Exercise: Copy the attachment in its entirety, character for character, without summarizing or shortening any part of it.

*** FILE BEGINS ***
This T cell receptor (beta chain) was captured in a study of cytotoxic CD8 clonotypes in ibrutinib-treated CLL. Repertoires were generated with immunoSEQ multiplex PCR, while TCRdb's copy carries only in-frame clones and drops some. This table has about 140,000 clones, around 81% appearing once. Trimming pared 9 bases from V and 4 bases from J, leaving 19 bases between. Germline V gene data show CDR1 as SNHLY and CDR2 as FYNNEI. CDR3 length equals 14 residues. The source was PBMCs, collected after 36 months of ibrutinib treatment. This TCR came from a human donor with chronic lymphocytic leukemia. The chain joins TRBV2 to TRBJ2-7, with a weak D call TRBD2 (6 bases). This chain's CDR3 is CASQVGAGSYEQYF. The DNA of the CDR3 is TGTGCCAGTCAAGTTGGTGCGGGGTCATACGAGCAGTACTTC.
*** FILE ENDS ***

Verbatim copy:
This T cell receptor (beta chain) was captured in a study of cytotoxic CD8 clonotypes in ibrutinib-treated CLL. Repertoires were generated with immunoSEQ multiplex PCR, while TCRdb's copy carries only in-frame clones and drops some. This table has about 140,000 clones, around 81% appearing once. Trimming pared 9 bases from V and 4 bases from J, leaving 19 bases between. Germline V gene data show CDR1 as SNHLY and CDR2 as FYNNEI. CDR3 length equals 14 residues. The source was PBMCs, collected after 36 months of ibrutinib treatment. This TCR came from a human donor with chronic lymphocytic leukemia. The chain joins TRBV2 to TRBJ2-7, with a weak D call TRBD2 (6 bases). This chain's CDR3 is CASQVGAGSYEQYF. The DNA of the CDR3 is TGTGCCAGTCAAGTTGGTGCGGGGTCATACGAGCAGTACTTC.